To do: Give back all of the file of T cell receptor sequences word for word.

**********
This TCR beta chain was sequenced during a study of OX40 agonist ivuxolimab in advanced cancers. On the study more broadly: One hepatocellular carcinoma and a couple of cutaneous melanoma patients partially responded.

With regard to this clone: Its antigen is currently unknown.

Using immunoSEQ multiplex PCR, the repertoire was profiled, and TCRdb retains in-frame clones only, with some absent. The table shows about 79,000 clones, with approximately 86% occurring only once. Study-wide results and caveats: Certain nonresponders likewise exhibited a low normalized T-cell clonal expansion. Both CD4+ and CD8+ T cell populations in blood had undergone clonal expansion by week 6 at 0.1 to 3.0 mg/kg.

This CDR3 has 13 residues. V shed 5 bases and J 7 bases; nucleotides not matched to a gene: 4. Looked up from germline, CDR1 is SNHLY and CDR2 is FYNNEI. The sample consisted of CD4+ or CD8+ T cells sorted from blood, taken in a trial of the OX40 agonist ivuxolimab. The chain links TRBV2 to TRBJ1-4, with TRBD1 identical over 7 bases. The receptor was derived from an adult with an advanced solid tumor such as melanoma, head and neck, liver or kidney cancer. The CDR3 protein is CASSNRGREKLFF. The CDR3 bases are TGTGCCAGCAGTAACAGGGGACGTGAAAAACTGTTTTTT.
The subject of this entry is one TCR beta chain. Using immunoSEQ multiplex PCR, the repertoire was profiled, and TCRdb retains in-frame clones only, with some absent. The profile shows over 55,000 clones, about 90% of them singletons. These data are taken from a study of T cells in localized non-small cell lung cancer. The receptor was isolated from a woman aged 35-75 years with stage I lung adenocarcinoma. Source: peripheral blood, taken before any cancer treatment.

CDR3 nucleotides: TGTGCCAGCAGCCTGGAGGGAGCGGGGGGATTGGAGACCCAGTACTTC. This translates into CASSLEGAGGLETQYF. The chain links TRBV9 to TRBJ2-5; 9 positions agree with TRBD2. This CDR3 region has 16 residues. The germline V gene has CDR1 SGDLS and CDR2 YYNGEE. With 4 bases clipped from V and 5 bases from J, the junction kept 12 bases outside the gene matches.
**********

This TCR beta chain was sequenced during a study of OX40 agonist ivuxolimab in advanced cancers. On the study more broadly: One hepatocellular carcinoma and a couple of cutaneous melanoma patients partially responded.

With regard to this clone: Its antigen is currently unknown.

Using immunoSEQ multiplex PCR, the repertoire was profiled, and TCRdb retains in-frame clones only, with some absent. The table shows about 79,000 clones, with approximately 86% occurring only once. Study-wide results and caveats: Certain nonresponders likewise exhibited a low normalized T-cell clonal expansion. Both CD4+ and CD8+ T cell populations in blood had undergone clonal expansion by week 6 at 0.1 to 3.0 mg/kg.

This CDR3 has 13 residues. V shed 5 bases and J 7 bases; nucleotides not matched to a gene: 4. Looked up from germline, CDR1 is SNHLY and CDR2 is FYNNEI. The sample consisted of CD4+ or CD8+ T cells sorted from blood, taken in a trial of the OX40 agonist ivuxolimab. The chain links TRBV2 to TRBJ1-4, with TRBD1 identical over 7 bases. The receptor was derived from an adult with an advanced solid tumor such as melanoma, head and neck, liver or kidney cancer. The CDR3 protein is CASSNRGREKLFF. The CDR3 bases are TGTGCCAGCAGTAACAGGGGACGTGAAAAACTGTTTTTT.
The subject of this entry is one TCR beta chain. Using immunoSEQ multiplex PCR, the repertoire was profiled, and TCRdb retains in-frame clones only, with some absent. The profile shows over 55,000 clones, about 90% of them singletons. These data are taken from a study of T cells in localized non-small cell lung cancer. The receptor was isolated from a woman aged 35-75 years with stage I lung adenocarcinoma. Source: peripheral blood, taken before any cancer treatment.

CDR3 nucleotides: TGTGCCAGCAGCCTGGAGGGAGCGGGGGGATTGGAGACCCAGTACTTC. This translates into CASSLEGAGGLETQYF. The chain links TRBV9 to TRBJ2-5; 9 positions agree with TRBD2. This CDR3 region has 16 residues. The germline V gene has CDR1 SGDLS and CDR2 YYNGEE. With 4 bases clipped from V and 5 bases from J, the junction kept 12 bases outside the gene matches.